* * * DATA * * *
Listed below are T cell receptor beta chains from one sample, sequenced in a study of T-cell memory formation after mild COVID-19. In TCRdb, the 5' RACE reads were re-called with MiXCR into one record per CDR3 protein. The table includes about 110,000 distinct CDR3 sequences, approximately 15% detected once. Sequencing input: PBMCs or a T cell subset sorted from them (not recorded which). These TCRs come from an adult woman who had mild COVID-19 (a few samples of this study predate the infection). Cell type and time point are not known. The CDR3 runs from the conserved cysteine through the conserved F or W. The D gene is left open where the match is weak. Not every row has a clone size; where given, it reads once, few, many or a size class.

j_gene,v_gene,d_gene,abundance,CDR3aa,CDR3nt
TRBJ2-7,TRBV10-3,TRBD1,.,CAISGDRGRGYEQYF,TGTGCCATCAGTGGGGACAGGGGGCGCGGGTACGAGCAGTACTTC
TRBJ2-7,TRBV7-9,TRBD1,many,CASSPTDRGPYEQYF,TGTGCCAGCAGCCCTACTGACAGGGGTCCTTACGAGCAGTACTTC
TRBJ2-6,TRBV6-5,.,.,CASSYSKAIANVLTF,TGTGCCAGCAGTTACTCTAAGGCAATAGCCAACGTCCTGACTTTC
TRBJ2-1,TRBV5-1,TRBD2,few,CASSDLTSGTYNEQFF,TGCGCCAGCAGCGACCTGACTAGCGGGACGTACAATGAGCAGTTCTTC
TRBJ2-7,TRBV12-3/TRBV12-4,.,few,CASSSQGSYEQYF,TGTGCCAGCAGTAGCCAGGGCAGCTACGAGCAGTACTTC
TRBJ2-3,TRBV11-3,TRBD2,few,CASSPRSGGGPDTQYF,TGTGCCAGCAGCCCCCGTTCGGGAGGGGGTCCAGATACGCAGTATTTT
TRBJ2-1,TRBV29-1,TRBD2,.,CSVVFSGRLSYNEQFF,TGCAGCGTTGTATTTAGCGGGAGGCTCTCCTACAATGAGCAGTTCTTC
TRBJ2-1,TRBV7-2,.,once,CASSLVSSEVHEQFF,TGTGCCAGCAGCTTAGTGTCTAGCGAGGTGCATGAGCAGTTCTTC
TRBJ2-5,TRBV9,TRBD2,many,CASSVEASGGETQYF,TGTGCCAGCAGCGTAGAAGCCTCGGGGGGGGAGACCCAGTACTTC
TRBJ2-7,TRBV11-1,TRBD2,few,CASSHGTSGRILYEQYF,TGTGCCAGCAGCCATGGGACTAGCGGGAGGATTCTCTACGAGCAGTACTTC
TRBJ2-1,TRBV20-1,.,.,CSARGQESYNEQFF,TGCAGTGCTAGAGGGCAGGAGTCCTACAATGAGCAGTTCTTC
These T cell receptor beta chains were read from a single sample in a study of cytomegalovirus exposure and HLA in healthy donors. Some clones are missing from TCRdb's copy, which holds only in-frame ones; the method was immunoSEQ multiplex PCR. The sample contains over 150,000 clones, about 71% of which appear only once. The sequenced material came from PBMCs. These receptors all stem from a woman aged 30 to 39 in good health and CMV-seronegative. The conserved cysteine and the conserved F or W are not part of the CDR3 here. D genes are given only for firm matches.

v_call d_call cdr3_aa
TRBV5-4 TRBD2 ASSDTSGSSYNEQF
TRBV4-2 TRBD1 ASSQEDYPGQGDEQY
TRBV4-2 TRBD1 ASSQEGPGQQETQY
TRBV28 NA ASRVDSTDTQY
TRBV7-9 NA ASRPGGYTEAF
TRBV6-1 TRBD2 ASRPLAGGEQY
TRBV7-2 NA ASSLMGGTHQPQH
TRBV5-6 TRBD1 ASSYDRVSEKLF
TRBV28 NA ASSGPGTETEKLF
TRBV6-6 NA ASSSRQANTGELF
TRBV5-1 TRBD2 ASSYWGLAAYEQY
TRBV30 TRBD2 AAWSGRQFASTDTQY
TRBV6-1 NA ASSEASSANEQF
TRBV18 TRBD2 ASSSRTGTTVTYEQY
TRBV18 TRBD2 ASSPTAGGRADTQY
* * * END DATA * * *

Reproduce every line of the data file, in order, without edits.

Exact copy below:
Listed below are T cell receptor beta chains from one sample, sequenced in a study of T-cell memory formation after mild COVID-19. In TCRdb, the 5' RACE reads were re-called with MiXCR into one record per CDR3 protein. The table includes about 110,000 distinct CDR3 sequences, approximately 15% detected once. Sequencing input: PBMCs or a T cell subset sorted from them (not recorded which). These TCRs come from an adult woman who had mild COVID-19 (a few samples of this study predate the infection). Cell type and time point are not known. The CDR3 runs from the conserved cysteine through the conserved F or W. The D gene is left open where the match is weak. Not every row has a clone size; where given, it reads once, few, many or a size class.

j_gene,v_gene,d_gene,abundance,CDR3aa,CDR3nt
TRBJ2-7,TRBV10-3,TRBD1,.,CAISGDRGRGYEQYF,TGTGCCATCAGTGGGGACAGGGGGCGCGGGTACGAGCAGTACTTC
TRBJ2-7,TRBV7-9,TRBD1,many,CASSPTDRGPYEQYF,TGTGCCAGCAGCCCTACTGACAGGGGTCCTTACGAGCAGTACTTC
TRBJ2-6,TRBV6-5,.,.,CASSYSKAIANVLTF,TGTGCCAGCAGTTACTCTAAGGCAATAGCCAACGTCCTGACTTTC
TRBJ2-1,TRBV5-1,TRBD2,few,CASSDLTSGTYNEQFF,TGCGCCAGCAGCGACCTGACTAGCGGGACGTACAATGAGCAGTTCTTC
TRBJ2-7,TRBV12-3/TRBV12-4,.,few,CASSSQGSYEQYF,TGTGCCAGCAGTAGCCAGGGCAGCTACGAGCAGTACTTC
TRBJ2-3,TRBV11-3,TRBD2,few,CASSPRSGGGPDTQYF,TGTGCCAGCAGCCCCCGTTCGGGAGGGGGTCCAGATACGCAGTATTTT
TRBJ2-1,TRBV29-1,TRBD2,.,CSVVFSGRLSYNEQFF,TGCAGCGTTGTATTTAGCGGGAGGCTCTCCTACAATGAGCAGTTCTTC
TRBJ2-1,TRBV7-2,.,once,CASSLVSSEVHEQFF,TGTGCCAGCAGCTTAGTGTCTAGCGAGGTGCATGAGCAGTTCTTC
TRBJ2-5,TRBV9,TRBD2,many,CASSVEASGGETQYF,TGTGCCAGCAGCGTAGAAGCCTCGGGGGGGGAGACCCAGTACTTC
TRBJ2-7,TRBV11-1,TRBD2,few,CASSHGTSGRILYEQYF,TGTGCCAGCAGCCATGGGACTAGCGGGAGGATTCTCTACGAGCAGTACTTC
TRBJ2-1,TRBV20-1,.,.,CSARGQESYNEQFF,TGCAGTGCTAGAGGGCAGGAGTCCTACAATGAGCAGTTCTTC
These T cell receptor beta chains were read from a single sample in a study of cytomegalovirus exposure and HLA in healthy donors. Some clones are missing from TCRdb's copy, which holds only in-frame ones; the method was immunoSEQ multiplex PCR. The sample contains over 150,000 clones, about 71% of which appear only once. The sequenced material came from PBMCs. These receptors all stem from a woman aged 30 to 39 in good health and CMV-seronegative. The conserved cysteine and the conserved F or W are not part of the CDR3 here. D genes are given only for firm matches.

v_call d_call cdr3_aa
TRBV5-4 TRBD2 ASSDTSGSSYNEQF
TRBV4-2 TRBD1 ASSQEDYPGQGDEQY
TRBV4-2 TRBD1 ASSQEGPGQQETQY
TRBV28 NA ASRVDSTDTQY
TRBV7-9 NA ASRPGGYTEAF
TRBV6-1 TRBD2 ASRPLAGGEQY
TRBV7-2 NA ASSLMGGTHQPQH
TRBV5-6 TRBD1 ASSYDRVSEKLF
TRBV28 NA ASSGPGTETEKLF
TRBV6-6 NA ASSSRQANTGELF
TRBV5-1 TRBD2 ASSYWGLAAYEQY
TRBV30 TRBD2 AAWSGRQFASTDTQY
TRBV6-1 NA ASSEASSANEQF
TRBV18 TRBD2 ASSSRTGTTVTYEQY
TRBV18 TRBD2 ASSPTAGGRADTQY